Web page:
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Women in Science: Dr. Osovitz of University of Tampa

Change is the only constant in life. That change has led Dr. Michelle Osovitz to find her career in Molecular Developmental Biology. The Californian native has travelled throughout the US and internationally for conferences and research. While attending University of Santa Barbara as a graduate student, Dr. Osovitz spent five weeks in Hawaii free diving for a research project, and was able to visit Japan for a conference. The first research project that she was a part was during her undergraduate years. After an unforeseen snowboarding accident she had to take a break from waiting tables, and took that opportunity to gain experience at a small aquaculture company, Super Shrimp Inc. While working at Super Shrimp Inc, she began with taking care of the shrimp then was able to look for genetic markers in their DNA to find which were resistant to the disease White Spot Syndrome. By tracking the genetic markers they could also track the speed of disease.

While at school not only was Dr. Osovitz able to experience amazing opportunities that helped her to realize what she was passionate about. Just as important as learning what she enjoyed, she was also able to have experiences that weren’t as exciting or great, allowing her to continue on a path that felt right.

 Schooling was one path that she wanted to continue with, from starting at Saddleback Community College earning her AA Degree, going on to University of San Diego to earn her Bachelor’s Degree in Biology, then earning her PhD in Molecular, Cellular and Developmental Biology at University of Santa Barbara. The final step was attending Stanford University where she earned her Post Doctoral Degree. Not only has Dr. Osovitz been a student, but she has been an educator for ten years. Recently becoming a faculty member here at University of Tampa, for two years; after previously working at St. Petersburg College Clearwater for eight years.

Another pathway was researching different aspects of change. With primarily working with marine organisms, with using the information found and applying it to the medical field. When asked about the two research projects she would do again, included the research she had done while at Stanford. The research was focused on Tunicate regeneration and their stem cell success during internal competition. Testing to see why certain stem cells would out compete the other stem cells, and what made that decision. The second project she mentioned, is her current work here at University of Tampa.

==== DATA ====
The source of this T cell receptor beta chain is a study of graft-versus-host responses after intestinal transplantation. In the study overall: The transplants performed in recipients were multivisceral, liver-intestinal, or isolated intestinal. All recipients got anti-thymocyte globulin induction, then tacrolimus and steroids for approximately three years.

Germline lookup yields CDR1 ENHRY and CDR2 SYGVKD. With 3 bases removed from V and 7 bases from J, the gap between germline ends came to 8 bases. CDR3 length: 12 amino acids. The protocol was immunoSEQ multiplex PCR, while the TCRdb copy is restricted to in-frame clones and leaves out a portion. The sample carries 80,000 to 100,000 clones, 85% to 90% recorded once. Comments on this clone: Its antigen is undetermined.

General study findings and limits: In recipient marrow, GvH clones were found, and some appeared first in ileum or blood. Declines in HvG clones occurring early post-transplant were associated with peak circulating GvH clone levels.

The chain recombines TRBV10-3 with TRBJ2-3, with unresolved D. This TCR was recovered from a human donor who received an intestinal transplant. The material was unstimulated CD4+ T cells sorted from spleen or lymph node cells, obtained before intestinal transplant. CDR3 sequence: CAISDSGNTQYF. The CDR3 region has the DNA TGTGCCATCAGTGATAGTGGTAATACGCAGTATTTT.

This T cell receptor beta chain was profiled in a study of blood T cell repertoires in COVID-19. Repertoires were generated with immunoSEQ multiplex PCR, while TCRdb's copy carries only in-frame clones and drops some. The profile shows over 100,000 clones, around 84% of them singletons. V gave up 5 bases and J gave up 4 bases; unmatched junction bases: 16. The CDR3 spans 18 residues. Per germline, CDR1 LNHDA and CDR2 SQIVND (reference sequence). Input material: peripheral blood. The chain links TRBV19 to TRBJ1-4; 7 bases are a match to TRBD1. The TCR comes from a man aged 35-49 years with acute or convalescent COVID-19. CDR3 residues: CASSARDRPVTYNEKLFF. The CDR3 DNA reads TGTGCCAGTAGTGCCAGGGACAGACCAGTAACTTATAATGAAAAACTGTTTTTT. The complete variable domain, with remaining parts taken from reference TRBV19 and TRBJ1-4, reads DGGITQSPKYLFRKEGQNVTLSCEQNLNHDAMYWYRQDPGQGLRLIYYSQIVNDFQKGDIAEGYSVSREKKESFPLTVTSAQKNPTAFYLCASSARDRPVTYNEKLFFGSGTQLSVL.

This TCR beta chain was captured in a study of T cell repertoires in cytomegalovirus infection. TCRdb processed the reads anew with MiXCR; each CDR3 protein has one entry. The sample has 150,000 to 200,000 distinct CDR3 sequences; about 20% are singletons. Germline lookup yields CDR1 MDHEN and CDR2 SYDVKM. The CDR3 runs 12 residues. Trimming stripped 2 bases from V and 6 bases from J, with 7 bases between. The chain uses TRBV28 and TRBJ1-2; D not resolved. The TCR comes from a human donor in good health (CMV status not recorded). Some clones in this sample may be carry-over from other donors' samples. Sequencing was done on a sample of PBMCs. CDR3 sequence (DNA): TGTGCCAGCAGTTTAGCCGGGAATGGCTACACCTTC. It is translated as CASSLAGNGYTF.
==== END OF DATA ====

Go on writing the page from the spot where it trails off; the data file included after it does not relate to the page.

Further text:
Now Dr. Osovitz is continuing her studies from California and testing sea urchins and observing the decisions made at the point of fertilization and beginning stages of development. This research includes aspects from chemistry along with microbiology, after leaving it in 2006 she returned back to it, to continue researching cell cycle control. 

During the interview and my personal experience as being one of her students, it’s clear to see how passionate she is about her research and being a resource for her students. Some of the amazing advice she has shared about not needing to make plans since they are a recipe for heartbreak, that it’s okay to make personal choices. Making personal choices is hard, and to have the reassurance that personal lives are just as important as your career. A great example of her prioritizing her personal life is when she moved to Florida for love, “that you can do science anywhere, but can’t find love anywhere”. 

Her two pieces of advice for everyone and Stem students are:

“You should be doing things that when you wake up you want to get going. When you wake for the morning you think this is the thing I have to do today you are actually excited and passionate about it. If you’re not, which you won’t always be,it’s going to be harder to continue on the track you chose. So whatever you’re doing, if you’re not happy about it the change.”

“A lot of opportunities and everyone that can provide those opportunities like professors or people in a community they were all you at one point so all of them started as a student that needed someone to mentor them. So I try to always tell students you want to look for those people and reach out that recognize that they can help you the way someone helped them. So don’t be discouraged in saying well this person works in this prestigious place or they’re too busy, all of us needed someone like you guys need somebody.

Learning, failing, and growing to become a better person, scientist, and writer. Marine biology major with a passion in the arts and wanting to see and create change.
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